News / Middle East

    UN Hopes New Constitution in Yemen Helps Children

    Children ride on donkeys after filling jerry cans with water on the road between Sanaa and Hodeidah, May 16, 2013.
    Children ride on donkeys after filling jerry cans with water on the road between Sanaa and Hodeidah, May 16, 2013.
    Lisa Schlein
    The United Nations Children’s Fund says it is optimistic that a new constitution being drafted in Yemen will improve the dire situation for children in the country. 

    The U.N. Children’s Fund said Yemen’s on-going national dialogue is giving the agency an opportunity to engage with decision makers who hope to establish a new constitution, possibly in the next two to three months.

    Julien Harneis, UNICEF's resident representative in Yemen, said the guarantee of clean, sufficient water and the definition of a child as someone under age 18 are the two issues UNICEF wants to see included in the constitution.  

    Harneis said women and children have access to about six percent of Yemen’s water.  The rest is used for commercial farming.

    Harneis said about 20 percent of the population is registered at birth.  So most people do not know their age.  Yemen has signed an international human rights treaty that sets the age of a child as below 18 years.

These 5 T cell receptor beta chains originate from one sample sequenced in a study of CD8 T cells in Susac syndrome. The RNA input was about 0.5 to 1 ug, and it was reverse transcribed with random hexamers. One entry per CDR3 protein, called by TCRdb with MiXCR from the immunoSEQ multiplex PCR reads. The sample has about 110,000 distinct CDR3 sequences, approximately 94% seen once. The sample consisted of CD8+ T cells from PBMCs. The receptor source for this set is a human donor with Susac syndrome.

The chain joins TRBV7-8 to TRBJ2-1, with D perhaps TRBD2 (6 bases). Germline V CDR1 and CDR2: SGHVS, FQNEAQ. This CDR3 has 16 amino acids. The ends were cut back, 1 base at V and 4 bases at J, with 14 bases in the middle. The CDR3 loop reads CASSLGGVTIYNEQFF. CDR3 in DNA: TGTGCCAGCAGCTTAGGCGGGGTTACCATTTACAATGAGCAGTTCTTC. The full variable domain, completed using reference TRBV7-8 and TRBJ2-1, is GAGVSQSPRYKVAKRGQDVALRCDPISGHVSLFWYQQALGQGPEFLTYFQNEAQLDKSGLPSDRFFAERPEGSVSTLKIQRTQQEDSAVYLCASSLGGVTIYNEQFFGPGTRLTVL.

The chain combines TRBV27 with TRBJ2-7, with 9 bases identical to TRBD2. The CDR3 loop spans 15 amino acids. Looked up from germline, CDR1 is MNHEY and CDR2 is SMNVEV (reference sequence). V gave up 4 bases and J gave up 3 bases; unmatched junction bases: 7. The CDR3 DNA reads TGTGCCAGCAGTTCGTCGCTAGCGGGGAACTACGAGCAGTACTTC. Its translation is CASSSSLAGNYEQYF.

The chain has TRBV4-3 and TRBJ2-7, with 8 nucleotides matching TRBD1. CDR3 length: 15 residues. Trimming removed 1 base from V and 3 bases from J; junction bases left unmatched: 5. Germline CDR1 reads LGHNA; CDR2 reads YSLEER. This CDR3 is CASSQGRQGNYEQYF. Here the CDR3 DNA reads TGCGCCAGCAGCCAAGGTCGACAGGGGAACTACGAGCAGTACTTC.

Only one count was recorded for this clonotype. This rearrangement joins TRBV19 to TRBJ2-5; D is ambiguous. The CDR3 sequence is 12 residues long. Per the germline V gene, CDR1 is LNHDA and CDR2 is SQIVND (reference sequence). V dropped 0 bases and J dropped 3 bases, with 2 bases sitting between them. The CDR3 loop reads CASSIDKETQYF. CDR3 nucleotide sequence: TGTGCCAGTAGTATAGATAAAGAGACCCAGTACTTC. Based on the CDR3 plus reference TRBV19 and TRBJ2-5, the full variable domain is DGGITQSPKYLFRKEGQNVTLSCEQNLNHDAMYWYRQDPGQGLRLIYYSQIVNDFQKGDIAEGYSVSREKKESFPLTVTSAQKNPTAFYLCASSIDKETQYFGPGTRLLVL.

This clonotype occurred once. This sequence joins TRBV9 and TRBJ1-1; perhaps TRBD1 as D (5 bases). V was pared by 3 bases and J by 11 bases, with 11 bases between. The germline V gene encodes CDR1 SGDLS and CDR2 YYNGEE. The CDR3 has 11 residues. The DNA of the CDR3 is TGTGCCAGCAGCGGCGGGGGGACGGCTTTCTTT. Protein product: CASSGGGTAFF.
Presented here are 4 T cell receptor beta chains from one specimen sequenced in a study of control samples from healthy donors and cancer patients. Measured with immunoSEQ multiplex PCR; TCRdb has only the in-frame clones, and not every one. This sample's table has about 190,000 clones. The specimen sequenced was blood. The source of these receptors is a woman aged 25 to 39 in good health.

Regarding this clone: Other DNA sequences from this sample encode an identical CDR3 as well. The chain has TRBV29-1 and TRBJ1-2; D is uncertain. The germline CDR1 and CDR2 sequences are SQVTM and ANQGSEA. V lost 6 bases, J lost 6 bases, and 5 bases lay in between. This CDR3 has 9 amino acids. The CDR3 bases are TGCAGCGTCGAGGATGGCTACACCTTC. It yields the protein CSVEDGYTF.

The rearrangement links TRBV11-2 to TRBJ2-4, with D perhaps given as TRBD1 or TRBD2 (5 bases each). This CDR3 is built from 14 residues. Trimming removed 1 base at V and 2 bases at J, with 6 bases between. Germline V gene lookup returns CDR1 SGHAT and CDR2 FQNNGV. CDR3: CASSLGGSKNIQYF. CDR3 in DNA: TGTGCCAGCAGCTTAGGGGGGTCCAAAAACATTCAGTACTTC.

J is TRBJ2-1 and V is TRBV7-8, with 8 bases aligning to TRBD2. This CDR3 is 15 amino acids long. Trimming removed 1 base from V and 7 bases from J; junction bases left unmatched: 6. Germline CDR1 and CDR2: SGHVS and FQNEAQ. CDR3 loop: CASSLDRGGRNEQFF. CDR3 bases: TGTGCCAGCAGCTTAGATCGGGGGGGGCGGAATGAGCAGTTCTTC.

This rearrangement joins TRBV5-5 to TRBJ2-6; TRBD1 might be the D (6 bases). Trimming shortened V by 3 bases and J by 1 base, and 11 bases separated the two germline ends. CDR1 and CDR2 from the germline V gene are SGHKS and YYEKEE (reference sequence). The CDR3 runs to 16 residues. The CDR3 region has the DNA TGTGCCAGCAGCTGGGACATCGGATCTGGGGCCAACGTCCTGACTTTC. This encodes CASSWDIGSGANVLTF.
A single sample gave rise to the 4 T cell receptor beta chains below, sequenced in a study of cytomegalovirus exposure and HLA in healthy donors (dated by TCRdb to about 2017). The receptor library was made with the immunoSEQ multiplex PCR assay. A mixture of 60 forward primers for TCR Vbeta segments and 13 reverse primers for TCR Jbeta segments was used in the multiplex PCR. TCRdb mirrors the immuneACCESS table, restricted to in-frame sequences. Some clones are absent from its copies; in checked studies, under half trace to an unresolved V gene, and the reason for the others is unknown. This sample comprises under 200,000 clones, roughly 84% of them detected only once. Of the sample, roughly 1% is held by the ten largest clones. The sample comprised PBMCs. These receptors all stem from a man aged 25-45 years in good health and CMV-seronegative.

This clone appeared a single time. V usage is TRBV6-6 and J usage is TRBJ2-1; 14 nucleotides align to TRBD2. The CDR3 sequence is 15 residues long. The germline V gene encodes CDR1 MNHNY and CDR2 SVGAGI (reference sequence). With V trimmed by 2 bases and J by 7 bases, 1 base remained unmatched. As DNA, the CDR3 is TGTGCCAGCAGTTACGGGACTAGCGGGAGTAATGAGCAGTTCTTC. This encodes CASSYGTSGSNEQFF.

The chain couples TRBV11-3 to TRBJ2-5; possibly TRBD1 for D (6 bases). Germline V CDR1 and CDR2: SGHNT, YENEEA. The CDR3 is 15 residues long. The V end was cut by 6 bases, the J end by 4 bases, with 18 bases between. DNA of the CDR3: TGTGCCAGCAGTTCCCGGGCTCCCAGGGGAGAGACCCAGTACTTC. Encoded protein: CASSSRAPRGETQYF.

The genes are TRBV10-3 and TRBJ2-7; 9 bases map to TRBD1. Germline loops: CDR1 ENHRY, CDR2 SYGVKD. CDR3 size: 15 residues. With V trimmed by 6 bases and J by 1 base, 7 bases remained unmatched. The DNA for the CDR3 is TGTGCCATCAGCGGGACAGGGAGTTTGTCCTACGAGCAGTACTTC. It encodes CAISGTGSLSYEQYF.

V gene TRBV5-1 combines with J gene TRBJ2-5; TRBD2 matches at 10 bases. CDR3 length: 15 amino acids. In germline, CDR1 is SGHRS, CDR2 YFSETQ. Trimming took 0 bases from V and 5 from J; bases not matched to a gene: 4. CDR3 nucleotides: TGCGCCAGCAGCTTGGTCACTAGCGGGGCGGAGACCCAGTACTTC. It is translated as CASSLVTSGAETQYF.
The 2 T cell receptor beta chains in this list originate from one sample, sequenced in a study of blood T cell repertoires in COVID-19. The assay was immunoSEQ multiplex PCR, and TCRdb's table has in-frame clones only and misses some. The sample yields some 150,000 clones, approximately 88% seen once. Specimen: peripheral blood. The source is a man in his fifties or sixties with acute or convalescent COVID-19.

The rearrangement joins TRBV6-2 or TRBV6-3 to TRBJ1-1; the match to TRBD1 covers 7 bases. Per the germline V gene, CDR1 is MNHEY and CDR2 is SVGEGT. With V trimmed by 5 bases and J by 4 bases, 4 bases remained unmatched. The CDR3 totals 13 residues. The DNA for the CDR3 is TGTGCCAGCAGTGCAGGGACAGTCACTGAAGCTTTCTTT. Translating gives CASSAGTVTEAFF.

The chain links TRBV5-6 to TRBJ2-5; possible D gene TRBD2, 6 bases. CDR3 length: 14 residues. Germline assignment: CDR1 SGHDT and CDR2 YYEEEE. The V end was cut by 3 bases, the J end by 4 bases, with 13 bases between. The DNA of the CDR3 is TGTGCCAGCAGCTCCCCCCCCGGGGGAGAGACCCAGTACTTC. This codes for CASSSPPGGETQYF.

But Harneis said this is not reflected in the country’s legislation. “So for example, the child marriage-there is no late age to prevent child marriage.  So, we see significant percentages of the population who are married before the age of 18-both girls and boys," he explained. "And, we see children who are married at the age of nine and 10 years old.  And, these are shocking issues and there is nothing-there is no law, which even refers to this.”  

    Harneis said Yemen’s laws on the death penalty are unclear, so people who were children when they were alleged to have committed crimes are due to be executed.  Currently 25 children are on death row.

    As Yemen struggles to recover from political and civil strife, Harneis said hundreds of schools are destroyed or damaged.  He said the nutritional situation in the country is poor with 255,000 children suffering from severe to acute malnutrition.

    “People not physically having access to food because of conflict or lack of money.  But, then there is also chronic malnutrition and stunting.  And, in terms of stunting… 58 percent of the country is stunted.  And, that is among the highest stunting rates in the world… Chronic malnutrition is very much more of a development issue," Harneis stated. "It is about behavioral norms.  It is about breast feeding, hand washing, access to clean water, etc.”  

    The recruitment of child soldiers was particularly acute during Yemen’s civil war.  Now that the worst of the fighting is over, Harneis tells VOA the problem of child soldiers is still an issue but active recruitment has stopped.

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